W. E. B. DuBois
Founding members of the Niagara Movement, formed to assert full rights and opportunity to African Americans. “We
want full manhood suffrage and we want it now…. We are men! We want to be treated as men. And we shall win.”
W.E.B. DuBois is on the second row, second from the right.
WILLIAM EDWARD BURGHARDT DUBOIS was very angry with Booker T. Washington. Although he admired
Washington’s intellect and accomplishments, he strongly opposed the position set forth by Washington in
his Atlanta Exposition Address. He saw little future in agriculture as the nation rapidly industrialized.
DuBois felt that renouncing the goal of complete integration and social equality, even in the short run, was
counterproductive and exactly the opposite strategy from what best suited African Americans.
Early Life and Core Beliefs
The childhood of W. E. B. DuBois could not have been more different from that of Booker T. Washington.
He was born in Massachusetts in 1868 as a free black. DuBois attended FISK UNIVERSITY and later became
the first African American to receive a Ph. D. from Harvard. He secured a teaching job at Atlanta
University, where he believed he learned a great deal about the African American experience in the South.
DuBois was a staunch proponent of a classical education and condemned Washington’s suggestion that
blacks focus only on vocational skills. Without an educated class of leadership, whatever gains were made
by blacks could be stripped away by legal loopholes. He believed that every class of people in history had
a “TALENTED TENTH.” The downtrodden masses would rely on their guidance to improve their status in
Political and social equality must come first before blacks could hope to have their fair share of the
economic pie. He vociferously attacked the Jim Crow laws and practices that inhibited black suffrage. In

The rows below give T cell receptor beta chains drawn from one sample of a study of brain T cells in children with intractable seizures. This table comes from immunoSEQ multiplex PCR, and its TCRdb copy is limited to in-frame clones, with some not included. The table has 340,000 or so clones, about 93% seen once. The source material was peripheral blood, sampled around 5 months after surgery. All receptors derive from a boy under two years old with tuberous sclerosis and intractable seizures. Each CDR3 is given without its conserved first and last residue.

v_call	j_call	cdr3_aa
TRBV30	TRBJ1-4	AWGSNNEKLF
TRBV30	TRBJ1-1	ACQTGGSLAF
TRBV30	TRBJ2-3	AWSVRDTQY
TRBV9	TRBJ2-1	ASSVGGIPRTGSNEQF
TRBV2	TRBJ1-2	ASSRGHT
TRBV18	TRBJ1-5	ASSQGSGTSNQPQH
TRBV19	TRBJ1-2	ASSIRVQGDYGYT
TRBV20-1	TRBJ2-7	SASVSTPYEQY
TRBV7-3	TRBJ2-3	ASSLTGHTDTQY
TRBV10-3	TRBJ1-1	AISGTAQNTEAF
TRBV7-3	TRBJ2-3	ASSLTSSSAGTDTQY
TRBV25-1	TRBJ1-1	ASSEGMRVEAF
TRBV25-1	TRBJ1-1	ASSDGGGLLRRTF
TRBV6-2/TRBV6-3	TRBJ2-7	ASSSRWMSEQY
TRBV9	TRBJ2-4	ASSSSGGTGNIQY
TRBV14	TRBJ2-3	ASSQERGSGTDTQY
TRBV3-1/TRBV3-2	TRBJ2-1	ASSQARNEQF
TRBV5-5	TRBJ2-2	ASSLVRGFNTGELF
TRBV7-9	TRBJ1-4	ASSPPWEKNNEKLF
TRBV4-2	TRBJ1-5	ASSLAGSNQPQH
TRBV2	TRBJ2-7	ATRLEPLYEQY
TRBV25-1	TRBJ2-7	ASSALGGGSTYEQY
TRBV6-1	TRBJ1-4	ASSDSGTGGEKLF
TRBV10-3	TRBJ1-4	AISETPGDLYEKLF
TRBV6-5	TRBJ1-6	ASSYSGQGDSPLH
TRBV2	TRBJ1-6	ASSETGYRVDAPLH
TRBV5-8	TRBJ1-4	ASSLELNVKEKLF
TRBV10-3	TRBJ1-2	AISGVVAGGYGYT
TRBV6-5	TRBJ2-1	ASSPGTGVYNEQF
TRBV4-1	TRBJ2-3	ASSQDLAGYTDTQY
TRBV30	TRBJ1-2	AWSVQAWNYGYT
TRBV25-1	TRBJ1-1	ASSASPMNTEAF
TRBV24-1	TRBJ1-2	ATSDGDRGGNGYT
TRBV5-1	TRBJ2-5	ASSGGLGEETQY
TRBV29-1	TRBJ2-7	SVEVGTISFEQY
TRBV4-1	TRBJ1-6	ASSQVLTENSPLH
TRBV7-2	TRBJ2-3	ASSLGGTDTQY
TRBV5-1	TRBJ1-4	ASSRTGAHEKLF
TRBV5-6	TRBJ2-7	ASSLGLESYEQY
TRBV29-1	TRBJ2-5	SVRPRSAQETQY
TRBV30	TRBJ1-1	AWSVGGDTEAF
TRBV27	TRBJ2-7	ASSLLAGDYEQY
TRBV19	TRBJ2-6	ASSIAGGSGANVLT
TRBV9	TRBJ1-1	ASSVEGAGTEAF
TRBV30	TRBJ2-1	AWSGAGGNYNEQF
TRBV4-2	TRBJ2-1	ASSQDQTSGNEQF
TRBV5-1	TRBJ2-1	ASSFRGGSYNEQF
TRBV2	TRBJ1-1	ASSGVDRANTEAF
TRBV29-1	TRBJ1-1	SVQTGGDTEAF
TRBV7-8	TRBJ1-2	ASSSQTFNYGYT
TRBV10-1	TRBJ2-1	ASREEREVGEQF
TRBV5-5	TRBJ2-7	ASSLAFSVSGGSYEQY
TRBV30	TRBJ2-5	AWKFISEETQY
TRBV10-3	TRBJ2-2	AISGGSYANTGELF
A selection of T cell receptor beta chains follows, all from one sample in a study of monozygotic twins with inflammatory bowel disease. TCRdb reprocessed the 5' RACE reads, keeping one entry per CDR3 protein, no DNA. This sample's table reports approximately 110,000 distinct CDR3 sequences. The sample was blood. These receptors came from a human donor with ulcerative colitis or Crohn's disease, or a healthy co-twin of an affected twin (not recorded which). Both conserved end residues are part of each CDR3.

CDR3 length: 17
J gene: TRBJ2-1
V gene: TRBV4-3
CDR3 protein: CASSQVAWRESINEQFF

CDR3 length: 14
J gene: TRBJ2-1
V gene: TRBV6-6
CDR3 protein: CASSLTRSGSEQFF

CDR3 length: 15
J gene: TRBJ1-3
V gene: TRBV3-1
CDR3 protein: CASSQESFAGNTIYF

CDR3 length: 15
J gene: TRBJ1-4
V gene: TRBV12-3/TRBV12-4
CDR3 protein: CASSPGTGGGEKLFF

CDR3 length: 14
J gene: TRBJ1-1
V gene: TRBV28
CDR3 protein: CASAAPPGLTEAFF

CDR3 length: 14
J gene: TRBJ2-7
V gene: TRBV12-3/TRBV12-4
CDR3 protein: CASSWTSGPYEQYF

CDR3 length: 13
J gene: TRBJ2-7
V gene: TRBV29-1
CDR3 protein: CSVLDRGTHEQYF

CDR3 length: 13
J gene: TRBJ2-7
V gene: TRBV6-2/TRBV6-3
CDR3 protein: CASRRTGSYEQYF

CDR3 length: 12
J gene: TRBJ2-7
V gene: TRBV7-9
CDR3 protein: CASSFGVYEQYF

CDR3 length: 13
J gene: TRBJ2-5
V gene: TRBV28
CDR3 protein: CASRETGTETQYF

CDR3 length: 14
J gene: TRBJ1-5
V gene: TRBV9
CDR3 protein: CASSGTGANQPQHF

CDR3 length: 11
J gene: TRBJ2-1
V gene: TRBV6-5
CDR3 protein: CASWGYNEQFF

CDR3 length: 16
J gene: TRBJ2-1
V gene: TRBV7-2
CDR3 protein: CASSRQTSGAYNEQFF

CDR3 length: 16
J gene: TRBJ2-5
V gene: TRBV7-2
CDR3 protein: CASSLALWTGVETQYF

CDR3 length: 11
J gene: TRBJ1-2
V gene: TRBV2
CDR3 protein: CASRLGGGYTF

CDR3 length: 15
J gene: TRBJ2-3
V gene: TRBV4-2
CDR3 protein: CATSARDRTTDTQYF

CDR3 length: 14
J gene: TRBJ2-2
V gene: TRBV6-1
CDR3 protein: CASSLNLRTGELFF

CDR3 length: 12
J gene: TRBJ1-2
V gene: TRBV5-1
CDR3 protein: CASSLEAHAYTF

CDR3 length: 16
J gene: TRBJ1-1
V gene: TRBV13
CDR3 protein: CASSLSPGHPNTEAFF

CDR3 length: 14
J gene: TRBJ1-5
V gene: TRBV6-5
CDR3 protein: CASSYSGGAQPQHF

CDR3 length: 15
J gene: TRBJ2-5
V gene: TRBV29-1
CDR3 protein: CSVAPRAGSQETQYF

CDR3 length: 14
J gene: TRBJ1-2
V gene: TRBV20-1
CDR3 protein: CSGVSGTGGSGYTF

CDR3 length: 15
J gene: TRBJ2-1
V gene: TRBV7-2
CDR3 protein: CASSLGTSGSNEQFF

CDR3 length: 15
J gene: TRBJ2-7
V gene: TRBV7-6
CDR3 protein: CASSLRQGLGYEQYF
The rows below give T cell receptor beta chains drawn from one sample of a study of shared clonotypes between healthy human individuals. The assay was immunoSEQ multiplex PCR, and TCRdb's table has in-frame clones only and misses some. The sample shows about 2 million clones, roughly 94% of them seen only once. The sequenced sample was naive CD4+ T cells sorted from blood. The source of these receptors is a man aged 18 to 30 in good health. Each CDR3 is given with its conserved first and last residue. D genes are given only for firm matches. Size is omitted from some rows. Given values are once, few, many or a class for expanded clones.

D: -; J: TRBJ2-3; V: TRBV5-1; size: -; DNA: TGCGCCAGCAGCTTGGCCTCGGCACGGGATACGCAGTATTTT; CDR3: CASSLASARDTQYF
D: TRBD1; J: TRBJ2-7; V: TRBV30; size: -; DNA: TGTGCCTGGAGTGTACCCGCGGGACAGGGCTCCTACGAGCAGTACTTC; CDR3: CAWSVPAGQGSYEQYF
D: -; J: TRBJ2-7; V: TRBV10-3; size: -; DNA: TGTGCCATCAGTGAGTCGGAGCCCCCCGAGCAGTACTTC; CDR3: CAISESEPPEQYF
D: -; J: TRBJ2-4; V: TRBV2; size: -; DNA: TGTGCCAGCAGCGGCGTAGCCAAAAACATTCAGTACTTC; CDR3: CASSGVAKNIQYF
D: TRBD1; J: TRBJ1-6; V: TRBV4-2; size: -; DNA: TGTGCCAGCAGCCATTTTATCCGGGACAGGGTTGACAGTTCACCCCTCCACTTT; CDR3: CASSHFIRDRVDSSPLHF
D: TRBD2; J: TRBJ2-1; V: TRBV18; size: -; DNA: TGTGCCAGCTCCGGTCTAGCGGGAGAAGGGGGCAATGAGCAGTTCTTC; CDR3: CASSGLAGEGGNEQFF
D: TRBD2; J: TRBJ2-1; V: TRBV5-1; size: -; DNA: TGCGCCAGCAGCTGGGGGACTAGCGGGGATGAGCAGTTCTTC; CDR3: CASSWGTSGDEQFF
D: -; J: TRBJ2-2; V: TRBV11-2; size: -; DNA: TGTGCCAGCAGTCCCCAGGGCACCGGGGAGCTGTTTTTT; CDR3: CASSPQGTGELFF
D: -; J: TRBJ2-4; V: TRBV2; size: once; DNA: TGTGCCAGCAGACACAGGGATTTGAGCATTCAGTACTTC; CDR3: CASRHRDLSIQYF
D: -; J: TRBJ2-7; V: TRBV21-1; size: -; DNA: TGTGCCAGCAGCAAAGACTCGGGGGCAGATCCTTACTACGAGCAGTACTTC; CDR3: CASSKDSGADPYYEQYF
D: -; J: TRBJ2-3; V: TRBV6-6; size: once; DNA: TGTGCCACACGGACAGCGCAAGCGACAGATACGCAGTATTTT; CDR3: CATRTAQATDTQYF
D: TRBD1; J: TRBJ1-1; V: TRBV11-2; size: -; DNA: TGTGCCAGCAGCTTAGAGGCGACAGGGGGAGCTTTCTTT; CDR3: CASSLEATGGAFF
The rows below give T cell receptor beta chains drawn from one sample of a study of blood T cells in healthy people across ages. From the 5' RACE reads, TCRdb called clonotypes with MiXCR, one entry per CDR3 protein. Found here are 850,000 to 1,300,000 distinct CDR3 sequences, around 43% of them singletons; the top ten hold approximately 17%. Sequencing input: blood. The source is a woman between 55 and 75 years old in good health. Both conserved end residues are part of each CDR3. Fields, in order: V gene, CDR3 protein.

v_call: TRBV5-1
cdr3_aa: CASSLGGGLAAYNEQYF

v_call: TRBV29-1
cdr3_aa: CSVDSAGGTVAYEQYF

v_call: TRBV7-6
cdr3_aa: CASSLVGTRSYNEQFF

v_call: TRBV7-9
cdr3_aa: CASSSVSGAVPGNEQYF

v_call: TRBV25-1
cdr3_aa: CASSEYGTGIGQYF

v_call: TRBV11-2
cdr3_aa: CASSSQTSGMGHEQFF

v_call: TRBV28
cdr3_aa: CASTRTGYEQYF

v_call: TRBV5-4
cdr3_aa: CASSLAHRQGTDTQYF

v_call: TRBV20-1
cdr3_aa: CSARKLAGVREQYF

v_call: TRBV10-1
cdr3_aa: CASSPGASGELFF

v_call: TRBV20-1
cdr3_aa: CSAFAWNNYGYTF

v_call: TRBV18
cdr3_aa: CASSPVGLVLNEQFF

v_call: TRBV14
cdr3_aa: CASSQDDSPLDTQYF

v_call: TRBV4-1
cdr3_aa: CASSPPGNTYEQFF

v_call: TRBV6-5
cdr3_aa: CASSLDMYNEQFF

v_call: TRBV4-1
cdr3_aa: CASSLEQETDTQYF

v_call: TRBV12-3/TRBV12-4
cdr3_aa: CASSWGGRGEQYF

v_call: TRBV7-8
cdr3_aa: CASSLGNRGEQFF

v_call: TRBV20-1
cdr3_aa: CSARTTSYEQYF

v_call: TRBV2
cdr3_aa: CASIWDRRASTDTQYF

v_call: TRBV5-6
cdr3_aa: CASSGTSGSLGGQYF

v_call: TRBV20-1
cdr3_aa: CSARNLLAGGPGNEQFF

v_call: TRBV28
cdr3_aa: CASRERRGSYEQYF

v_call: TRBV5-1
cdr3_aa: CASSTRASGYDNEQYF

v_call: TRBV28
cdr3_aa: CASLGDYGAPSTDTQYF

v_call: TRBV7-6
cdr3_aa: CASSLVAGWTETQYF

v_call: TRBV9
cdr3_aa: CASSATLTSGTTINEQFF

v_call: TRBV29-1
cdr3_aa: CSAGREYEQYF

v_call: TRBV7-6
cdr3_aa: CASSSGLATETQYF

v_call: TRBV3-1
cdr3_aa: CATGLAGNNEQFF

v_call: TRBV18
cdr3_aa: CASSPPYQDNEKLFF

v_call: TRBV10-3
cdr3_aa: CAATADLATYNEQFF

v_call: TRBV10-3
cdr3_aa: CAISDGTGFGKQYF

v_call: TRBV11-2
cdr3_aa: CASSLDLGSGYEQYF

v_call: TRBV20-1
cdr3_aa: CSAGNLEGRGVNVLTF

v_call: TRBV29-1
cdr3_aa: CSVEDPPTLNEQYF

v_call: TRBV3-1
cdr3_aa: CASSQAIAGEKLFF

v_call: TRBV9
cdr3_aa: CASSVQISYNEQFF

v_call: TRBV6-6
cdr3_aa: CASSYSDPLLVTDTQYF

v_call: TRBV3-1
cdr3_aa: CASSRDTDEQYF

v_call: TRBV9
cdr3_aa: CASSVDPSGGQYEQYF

1903, he published THE SOULS OF BLACK FOLK, a series of essays assailing Washington’s strategy of
The Niagara Movement and the NAACP
In 1905, DuBois met with a group of 30 men at Niagara Falls, Canada. They drafted a series of demands
essentially calling for an immediate end to all forms of discrimination. The NIAGARA MOVEMENT was
denounced as radical by most whites at the time. Educated African Americans, however, supported the
Four years later, members of the Niagara Movement formed the NATIONAL ASSOCIATION FOR THE
ADVANCEMENT OF COLORED PEOPLE (NAACP). This organization sought to fight for equality on the national
front. It also intended to improve the self-image of African Americans. After centuries of slavery and
decades of second-class status, DuBois and others believed that many African Americans had come to
accept their position in American society.
DuBois became the editor of the organization’s periodical called THE CRISIS, a job he performed for 20
years. The Crisis contained the expected political essays, but also poems and stories glorifying African
American culture and accomplishments. Later, DuBois was invited to attend the organizational meeting for
the United Nations in 1946.
As time passed, DuBois began to lose hope that African Americans would ever see full equality in the
United States. In 1961, he moved to Ghana. He died at the age of 96 just before Martin Luther King Jr. led
the historical civil rights march on Washington.